—Jonathan Edwards
“Concerning the End for which God Created the World,” The Works of Jonathan Edwards, 486–488.

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Future Redemption

There is yet a redemption to come, which is called the redemption of our body (Rom 8:23).

Of this redemption we have both the deposit and the seal, to wit, the Spirit of God (Eph 1:14, 4:30). And because the time to it is long, therefore we are to wait for it; and because it will be that upon which all our blessedness will be let out to us, and we also let into it, therefore we should be comforted at all the signs of the near approach thereof; “then,” says Christ, “look up and lift up your heads” (Luke21:28).

The bodies of saints are called the purchased possession

Possession, because the whole of all that shall be saved shall be for a temple or house for God to dwell in, in the heavens. A purchased possession, because the body; as well as the soul, is bought with the price of blood (1 Cor 6:14-20).

But what then does He mean by the redemption of this purchased possession? I answer, He means the raising it up from the dead: “I will ransom them from the power of the grave, I will redeem them from death” (Hos 13:14).

And then shall be brought to pass the saying that is written, “Death is swallowed up in victory”

This saying and that in Isaiah speak both the selfsame thing (1 Cor 15; Isa 25:8). And this was signified by Moses, where he speaks of the year of jubilee, and of the redemption of the house that was sold in Israel, how of that year it should return to the owner (Lev 25).

Our bodies of right are God’s, but sin still dwells in them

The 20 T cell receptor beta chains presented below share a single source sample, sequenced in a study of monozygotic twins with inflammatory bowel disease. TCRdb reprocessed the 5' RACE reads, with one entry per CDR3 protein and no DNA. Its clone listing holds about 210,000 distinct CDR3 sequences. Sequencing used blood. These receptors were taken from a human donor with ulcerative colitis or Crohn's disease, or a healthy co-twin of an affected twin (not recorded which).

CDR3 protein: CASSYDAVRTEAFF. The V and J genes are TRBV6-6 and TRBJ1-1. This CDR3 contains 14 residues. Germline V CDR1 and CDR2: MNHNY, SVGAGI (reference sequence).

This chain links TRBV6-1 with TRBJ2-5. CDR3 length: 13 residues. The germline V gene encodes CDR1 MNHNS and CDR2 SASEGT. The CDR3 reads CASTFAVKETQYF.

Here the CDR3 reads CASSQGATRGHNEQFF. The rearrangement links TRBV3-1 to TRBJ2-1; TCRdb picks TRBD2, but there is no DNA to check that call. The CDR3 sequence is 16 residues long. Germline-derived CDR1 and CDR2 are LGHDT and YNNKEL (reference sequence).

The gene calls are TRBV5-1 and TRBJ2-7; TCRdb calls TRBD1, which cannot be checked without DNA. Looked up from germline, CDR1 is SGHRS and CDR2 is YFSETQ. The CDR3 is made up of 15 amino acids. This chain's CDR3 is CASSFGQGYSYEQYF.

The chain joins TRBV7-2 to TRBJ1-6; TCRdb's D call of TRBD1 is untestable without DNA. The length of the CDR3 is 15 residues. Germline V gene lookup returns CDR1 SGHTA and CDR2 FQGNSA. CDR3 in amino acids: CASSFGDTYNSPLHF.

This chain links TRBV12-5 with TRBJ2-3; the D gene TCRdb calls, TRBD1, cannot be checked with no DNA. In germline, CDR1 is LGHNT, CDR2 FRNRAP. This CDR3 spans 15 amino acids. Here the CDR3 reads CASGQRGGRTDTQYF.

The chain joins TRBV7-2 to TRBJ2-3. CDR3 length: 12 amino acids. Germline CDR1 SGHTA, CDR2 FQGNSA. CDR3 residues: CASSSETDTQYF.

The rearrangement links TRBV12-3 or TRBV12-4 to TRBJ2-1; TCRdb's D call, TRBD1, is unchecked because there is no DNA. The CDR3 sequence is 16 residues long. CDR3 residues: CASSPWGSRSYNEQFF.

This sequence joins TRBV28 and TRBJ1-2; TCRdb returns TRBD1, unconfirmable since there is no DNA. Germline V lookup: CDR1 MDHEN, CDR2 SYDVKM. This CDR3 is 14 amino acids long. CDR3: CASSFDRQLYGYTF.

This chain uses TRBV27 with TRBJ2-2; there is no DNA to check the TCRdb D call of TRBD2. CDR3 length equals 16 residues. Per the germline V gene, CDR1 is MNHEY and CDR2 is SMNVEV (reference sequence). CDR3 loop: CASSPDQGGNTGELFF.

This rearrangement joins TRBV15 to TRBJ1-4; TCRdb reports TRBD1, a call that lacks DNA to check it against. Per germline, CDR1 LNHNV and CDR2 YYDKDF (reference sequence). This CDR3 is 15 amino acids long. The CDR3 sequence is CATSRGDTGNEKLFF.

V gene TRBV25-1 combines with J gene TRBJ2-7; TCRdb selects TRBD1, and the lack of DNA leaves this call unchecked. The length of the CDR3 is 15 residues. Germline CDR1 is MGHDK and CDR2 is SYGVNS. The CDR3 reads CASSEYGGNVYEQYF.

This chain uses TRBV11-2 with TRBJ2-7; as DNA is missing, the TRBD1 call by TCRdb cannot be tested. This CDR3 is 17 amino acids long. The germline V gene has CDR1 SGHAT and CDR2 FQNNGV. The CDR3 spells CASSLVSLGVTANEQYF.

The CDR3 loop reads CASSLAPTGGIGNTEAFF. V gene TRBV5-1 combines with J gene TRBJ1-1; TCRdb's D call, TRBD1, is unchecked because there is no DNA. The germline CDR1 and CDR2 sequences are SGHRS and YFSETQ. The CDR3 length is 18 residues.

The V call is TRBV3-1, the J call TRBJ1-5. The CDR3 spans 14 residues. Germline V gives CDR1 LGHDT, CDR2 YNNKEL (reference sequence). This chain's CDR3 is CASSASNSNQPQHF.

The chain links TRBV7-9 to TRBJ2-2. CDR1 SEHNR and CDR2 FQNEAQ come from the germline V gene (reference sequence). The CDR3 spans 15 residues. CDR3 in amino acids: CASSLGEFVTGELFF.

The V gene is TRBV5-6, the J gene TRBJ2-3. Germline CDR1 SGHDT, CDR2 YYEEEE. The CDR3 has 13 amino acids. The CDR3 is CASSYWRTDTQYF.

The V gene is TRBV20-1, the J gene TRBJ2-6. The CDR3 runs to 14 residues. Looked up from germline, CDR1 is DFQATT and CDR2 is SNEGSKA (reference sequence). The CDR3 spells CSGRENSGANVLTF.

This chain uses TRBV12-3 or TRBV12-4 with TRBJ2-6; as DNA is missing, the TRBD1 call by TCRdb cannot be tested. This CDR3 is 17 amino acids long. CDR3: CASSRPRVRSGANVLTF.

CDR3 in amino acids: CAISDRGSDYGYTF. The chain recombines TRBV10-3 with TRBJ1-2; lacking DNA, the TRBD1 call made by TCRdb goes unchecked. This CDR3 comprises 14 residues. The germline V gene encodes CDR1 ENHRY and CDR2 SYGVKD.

We have also sold and forfeited them to death and the grave, and so they will abide; but at the judgment day; that blessed jubilee, God will take our body; which originally was His, and will deliver it from the bondage of corruption, unto which, by our souls, through sin, it has been subjected.

He will take it, I say, because it is His, both by creation and redemption, and will bring it to that perfect freedom that is only to be found in immortality and eternal life.

And for this should we hope!

—John Bunyan, 1628–1688

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Glory of the Trinity in Redemption

God designed to accomplish the glory of the blessed Trinity in an eminent degree. God had a design of glorifying himself from eternity; yea, to glorify each person in the Godhead.

The end must be considered as first in order of nature, and then the means; and therefore we must conceive, that God having professed this end, had then as it were the means to choose; and the principal mean that he adopted was this great work of redemption. It was his design in this work to glorify his only-begotten Son, Jesus Christ; and by the Son to glorify the Father: John 13:31, 32. “Now is the Son of man glorified, and God is glorified in him. If God be glorified in him, God also shall glorify him in himself, and shall straightway glorify him.”

It was his design that the Son should thus be glorified, and should glorify the Father by what should be accomplished by the Spirit to the glory of the Spirit, that the whole Trinity, conjunctly, and each person singly, might be exceedingly glorified.

The work that was the appointed means of this, was begun immediately after the fall, and is carried on till, and finished at, the end of the world, when all this intended glory shall be fully accomplished in all things.

—Jonathan Edwards